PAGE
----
Rookie Scouting Portfolio contributor Dwain McFarland examines the rise of the slot receiver and the attributes that his Film and Data study point to success at the position.
As you know, the NFL is a passing league.
In 2018 the league totaled 18,952 plays that were either a pass attempt or sack. Passing plays accounted for 59% of all plays. In 2008, the league totaled 17,562 such plays, good for 55% of all plays.
That is an increase of 1,390 pass plays which represents 8% growth. The ratio of pass to run has increased 4% – not an equal match since teams are running more plays overall.
No position has seen a more dramatic increase in utilization during this period than the slot wide receiver. Pro Football Focus has tracked slot route data back to 2006. Using this data, we can see sustained growth of slot routes over time.
From 2006 to 2018, the NFL has nurtured a growth of 7,110 slot routes – a total growth of 51% and an annual average growth of 3.9%.
This is great news for players who can live up to the demands of being an NFL slot receiver.
Up until recently, the life of an NFL slot receiver read like a Sturgill Simpson lyric, “Won’t hear my song on the radio cause that new sound’s all the rage. But you can always find me in a smoky bar with bad sound and a dim lit stage.” Despite their importance to teams, they often took a back seat to their outside counterparts when time to be recognized or paid.
Fortunately, for slot receivers and Simpson, those days are gone. General managers are placing more value on the position lately. Here are recent contract details per sportrac.com for receivers who operate out of the slot more than 50% of their routes.
Slot receivers are now getting paid more like full-time players because as we saw above – they are. Especially telling are the contracts for Adam Humphries, Cole Beasley, and Jamison Crowder. Unlike Golden Tate, Robert Woods, and Mohamed Sanu, they are strictly slot receivers. Woods, Tate, and Mohamed Sanu all operate from the slot over 50% of snaps but kick outside on two-receiver sets to play the “Z” position.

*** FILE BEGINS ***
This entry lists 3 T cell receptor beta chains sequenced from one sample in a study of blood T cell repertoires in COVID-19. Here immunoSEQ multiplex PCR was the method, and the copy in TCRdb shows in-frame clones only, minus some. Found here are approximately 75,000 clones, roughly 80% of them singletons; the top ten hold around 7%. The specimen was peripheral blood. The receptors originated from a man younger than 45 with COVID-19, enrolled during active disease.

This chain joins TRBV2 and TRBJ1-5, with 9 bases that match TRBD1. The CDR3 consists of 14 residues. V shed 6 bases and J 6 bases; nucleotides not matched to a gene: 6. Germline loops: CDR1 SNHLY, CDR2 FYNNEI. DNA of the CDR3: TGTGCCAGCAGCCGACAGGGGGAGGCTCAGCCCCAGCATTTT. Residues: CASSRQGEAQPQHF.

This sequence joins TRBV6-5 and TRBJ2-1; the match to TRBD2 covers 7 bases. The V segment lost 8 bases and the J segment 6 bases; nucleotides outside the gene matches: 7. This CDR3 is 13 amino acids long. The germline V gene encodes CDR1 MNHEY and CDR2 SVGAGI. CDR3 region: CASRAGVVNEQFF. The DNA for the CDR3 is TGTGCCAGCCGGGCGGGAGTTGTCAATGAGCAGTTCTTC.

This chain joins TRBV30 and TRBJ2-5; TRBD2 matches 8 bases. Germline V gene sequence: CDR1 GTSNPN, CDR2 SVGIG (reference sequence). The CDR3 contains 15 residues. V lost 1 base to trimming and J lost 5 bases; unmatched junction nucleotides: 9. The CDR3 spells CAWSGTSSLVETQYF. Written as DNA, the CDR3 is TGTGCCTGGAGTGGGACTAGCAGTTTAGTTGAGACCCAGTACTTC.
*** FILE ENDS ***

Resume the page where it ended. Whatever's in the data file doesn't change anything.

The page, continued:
General managers are also showing more willingness to spend earlier picks in the draft on slot receivers.
Since 2014 the league has invested 17 picks within the first four rounds of the draft on slot receivers. That is up from 10 during the previous four drafts.
What are the key attributes teams are looking for in slot prospects? In order to answer this question, we are going to study successful slot receivers drafted since 2004.
The ingredients to a slot receivers’ game are laid out in detail within the RSP. Acceleration, change of direction, and guile are some of the key elements noted. When you think about what slot receivers are asked to do, those skills make sense.
Studying average depth of target (ADOT) data from Pro Football Focus paints a telling story regarding the job of a slot receiver opposed to receivers who work primarily outside.
The first chart provides ADOT distribution for receivers that ran at least 50% of their routes and had at least 20 slot targets since 2009. Each qualifying player season is slotted into an ADOT range. The second chart provides ADOT distribution for receivers that ran less than 40% of routes from the slot and had at least 40 total targets.
Comparing the two charts, we can see that the slot receiver’s sweet spot is working 7.5 to 10 yards downfield. Non-slot receivers, on the other hand, work mostly between 10 and 15 yards downfield.
Slot receivers attack vertical elements of the route tree (go, post, corner, etc.) less, thus it makes sense that acceleration and change of direction be deemed critical ingredients. When operating in the underneath and intermediate passing game, receivers must be able to create separation via quick breaks despite their defender often anticipating an underneath route and having help over the top.
In order to test the notion above regarding acceleration and change of direction one thing we can do is look at the athletic profile using NFL combine data for successful slot receivers. But what does success look like? Below is a distribution chart bucketing every slot receiver (at least 50% of routes from the slot) season by reception totals from 2006 to 2018.
The typical slot receiver falls into the 20 to 49 reception range – this represents approximately 70% of the population. The top 30% resides between 50 and 99 receptions.
Below is the NFL Combine or pro day data for every receiver to make at least 50 receptions from the slot since Pro Football Focus began charting in 2006. Players are broken into tiers based on the number of times they accomplished the feat.
For all data points except draft round: Green = Exceeds; Yellow = Meets; Red = Fails; Italics = pro day data; Grey = data limitations
Each attribute is graded as fails, meets, or exceeds based on NFL criteria for all wide receivers. Essentially, this uses the NFL average for players drafted as the starting point. If a player performs within the average range, they meet the criteria. Above or below the average range renders an exceed or fail grade. Here is a zoom-out view of the same data.
This provides some interesting directional insights on which attributes matter more than others.
Most Important: Exceeding is preferable; failing is not
Important: Exceeding is not critical; meeting is preferable
Nice to Have: Exceeding is nice; meeting and failing don’t matter
Not that Important: Can be part of a case-by-case evaluation, but not critical